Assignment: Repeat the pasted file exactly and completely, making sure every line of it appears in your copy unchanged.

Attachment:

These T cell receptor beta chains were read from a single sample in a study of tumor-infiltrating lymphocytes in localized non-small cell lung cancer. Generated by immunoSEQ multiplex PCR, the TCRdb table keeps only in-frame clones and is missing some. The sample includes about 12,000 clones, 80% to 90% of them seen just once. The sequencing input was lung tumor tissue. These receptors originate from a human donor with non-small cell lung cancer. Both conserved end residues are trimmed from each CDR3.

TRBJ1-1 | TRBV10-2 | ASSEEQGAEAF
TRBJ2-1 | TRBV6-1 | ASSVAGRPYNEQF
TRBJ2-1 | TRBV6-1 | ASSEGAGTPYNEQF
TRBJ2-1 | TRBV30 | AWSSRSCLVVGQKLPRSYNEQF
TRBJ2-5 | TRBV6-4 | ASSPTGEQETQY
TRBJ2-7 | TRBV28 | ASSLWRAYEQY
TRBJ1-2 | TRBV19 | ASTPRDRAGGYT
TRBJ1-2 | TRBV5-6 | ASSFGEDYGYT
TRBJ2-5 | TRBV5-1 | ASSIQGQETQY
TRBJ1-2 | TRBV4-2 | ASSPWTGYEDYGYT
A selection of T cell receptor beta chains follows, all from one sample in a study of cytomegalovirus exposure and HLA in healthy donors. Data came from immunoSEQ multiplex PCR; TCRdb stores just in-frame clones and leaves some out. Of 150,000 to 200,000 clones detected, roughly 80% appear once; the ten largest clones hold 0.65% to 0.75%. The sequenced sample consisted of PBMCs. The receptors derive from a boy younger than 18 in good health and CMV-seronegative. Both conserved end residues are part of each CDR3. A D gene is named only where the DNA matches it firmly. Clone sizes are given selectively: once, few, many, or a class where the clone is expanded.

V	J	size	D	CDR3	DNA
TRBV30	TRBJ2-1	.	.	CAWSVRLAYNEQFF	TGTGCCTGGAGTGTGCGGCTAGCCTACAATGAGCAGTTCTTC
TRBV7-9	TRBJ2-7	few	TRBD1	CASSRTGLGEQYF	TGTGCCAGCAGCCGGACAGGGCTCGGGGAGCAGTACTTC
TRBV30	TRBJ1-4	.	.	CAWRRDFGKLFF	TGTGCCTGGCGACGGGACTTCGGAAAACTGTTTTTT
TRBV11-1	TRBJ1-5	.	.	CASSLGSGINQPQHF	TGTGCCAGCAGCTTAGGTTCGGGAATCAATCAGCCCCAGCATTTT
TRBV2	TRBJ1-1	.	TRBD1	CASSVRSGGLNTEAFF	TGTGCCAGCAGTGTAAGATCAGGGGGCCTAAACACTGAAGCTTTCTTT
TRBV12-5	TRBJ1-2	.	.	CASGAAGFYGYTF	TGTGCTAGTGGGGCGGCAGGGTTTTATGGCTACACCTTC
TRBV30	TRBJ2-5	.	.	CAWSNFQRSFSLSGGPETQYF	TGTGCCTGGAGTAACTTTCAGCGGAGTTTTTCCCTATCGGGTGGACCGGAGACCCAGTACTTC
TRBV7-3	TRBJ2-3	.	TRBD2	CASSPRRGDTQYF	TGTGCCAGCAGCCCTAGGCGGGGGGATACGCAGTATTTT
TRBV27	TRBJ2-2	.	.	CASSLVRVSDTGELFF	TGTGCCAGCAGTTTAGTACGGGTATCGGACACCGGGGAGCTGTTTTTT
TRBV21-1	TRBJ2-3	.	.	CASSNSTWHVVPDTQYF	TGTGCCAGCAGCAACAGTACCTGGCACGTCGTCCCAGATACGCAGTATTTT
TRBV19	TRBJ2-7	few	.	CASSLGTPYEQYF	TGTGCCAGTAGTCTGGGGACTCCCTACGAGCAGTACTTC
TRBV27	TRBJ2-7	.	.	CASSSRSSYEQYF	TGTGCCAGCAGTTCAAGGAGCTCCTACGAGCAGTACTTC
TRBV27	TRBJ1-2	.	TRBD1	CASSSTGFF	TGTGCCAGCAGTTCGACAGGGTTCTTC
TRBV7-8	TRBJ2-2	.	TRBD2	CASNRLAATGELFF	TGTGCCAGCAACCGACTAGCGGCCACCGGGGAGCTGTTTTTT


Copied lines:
These T cell receptor beta chains were read from a single sample in a study of tumor-infiltrating lymphocytes in localized non-small cell lung cancer. Generated by immunoSEQ multiplex PCR, the TCRdb table keeps only in-frame clones and is missing some. The sample includes about 12,000 clones, 80% to 90% of them seen just once. The sequencing input was lung tumor tissue. These receptors originate from a human donor with non-small cell lung cancer. Both conserved end residues are trimmed from each CDR3.

TRBJ1-1 | TRBV10-2 | ASSEEQGAEAF
TRBJ2-1 | TRBV6-1 | ASSVAGRPYNEQF
TRBJ2-1 | TRBV6-1 | ASSEGAGTPYNEQF
TRBJ2-1 | TRBV30 | AWSSRSCLVVGQKLPRSYNEQF
TRBJ2-5 | TRBV6-4 | ASSPTGEQETQY
TRBJ2-7 | TRBV28 | ASSLWRAYEQY
TRBJ1-2 | TRBV19 | ASTPRDRAGGYT
TRBJ1-2 | TRBV5-6 | ASSFGEDYGYT
TRBJ2-5 | TRBV5-1 | ASSIQGQETQY
TRBJ1-2 | TRBV4-2 | ASSPWTGYEDYGYT
A selection of T cell receptor beta chains follows, all from one sample in a study of cytomegalovirus exposure and HLA in healthy donors. Data came from immunoSEQ multiplex PCR; TCRdb stores just in-frame clones and leaves some out. Of 150,000 to 200,000 clones detected, roughly 80% appear once; the ten largest clones hold 0.65% to 0.75%. The sequenced sample consisted of PBMCs. The receptors derive from a boy younger than 18 in good health and CMV-seronegative. Both conserved end residues are part of each CDR3. A D gene is named only where the DNA matches it firmly. Clone sizes are given selectively: once, few, many, or a class where the clone is expanded.

V	J	size	D	CDR3	DNA
TRBV30	TRBJ2-1	.	.	CAWSVRLAYNEQFF	TGTGCCTGGAGTGTGCGGCTAGCCTACAATGAGCAGTTCTTC
TRBV7-9	TRBJ2-7	few	TRBD1	CASSRTGLGEQYF	TGTGCCAGCAGCCGGACAGGGCTCGGGGAGCAGTACTTC
TRBV30	TRBJ1-4	.	.	CAWRRDFGKLFF	TGTGCCTGGCGACGGGACTTCGGAAAACTGTTTTTT
TRBV11-1	TRBJ1-5	.	.	CASSLGSGINQPQHF	TGTGCCAGCAGCTTAGGTTCGGGAATCAATCAGCCCCAGCATTTT
TRBV2	TRBJ1-1	.	TRBD1	CASSVRSGGLNTEAFF	TGTGCCAGCAGTGTAAGATCAGGGGGCCTAAACACTGAAGCTTTCTTT
TRBV12-5	TRBJ1-2	.	.	CASGAAGFYGYTF	TGTGCTAGTGGGGCGGCAGGGTTTTATGGCTACACCTTC
TRBV30	TRBJ2-5	.	.	CAWSNFQRSFSLSGGPETQYF	TGTGCCTGGAGTAACTTTCAGCGGAGTTTTTCCCTATCGGGTGGACCGGAGACCCAGTACTTC
TRBV7-3	TRBJ2-3	.	TRBD2	CASSPRRGDTQYF	TGTGCCAGCAGCCCTAGGCGGGGGGATACGCAGTATTTT
TRBV27	TRBJ2-2	.	.	CASSLVRVSDTGELFF	TGTGCCAGCAGTTTAGTACGGGTATCGGACACCGGGGAGCTGTTTTTT
TRBV21-1	TRBJ2-3	.	.	CASSNSTWHVVPDTQYF	TGTGCCAGCAGCAACAGTACCTGGCACGTCGTCCCAGATACGCAGTATTTT
TRBV19	TRBJ2-7	few	.	CASSLGTPYEQYF	TGTGCCAGTAGTCTGGGGACTCCCTACGAGCAGTACTTC
TRBV27	TRBJ2-7	.	.	CASSSRSSYEQYF	TGTGCCAGCAGTTCAAGGAGCTCCTACGAGCAGTACTTC
TRBV27	TRBJ1-2	.	TRBD1	CASSSTGFF	TGTGCCAGCAGTTCGACAGGGTTCTTC
TRBV7-8	TRBJ2-2	.	TRBD2	CASNRLAATGELFF	TGTGCCAGCAACCGACTAGCGGCCACCGGGGAGCTGTTTTTT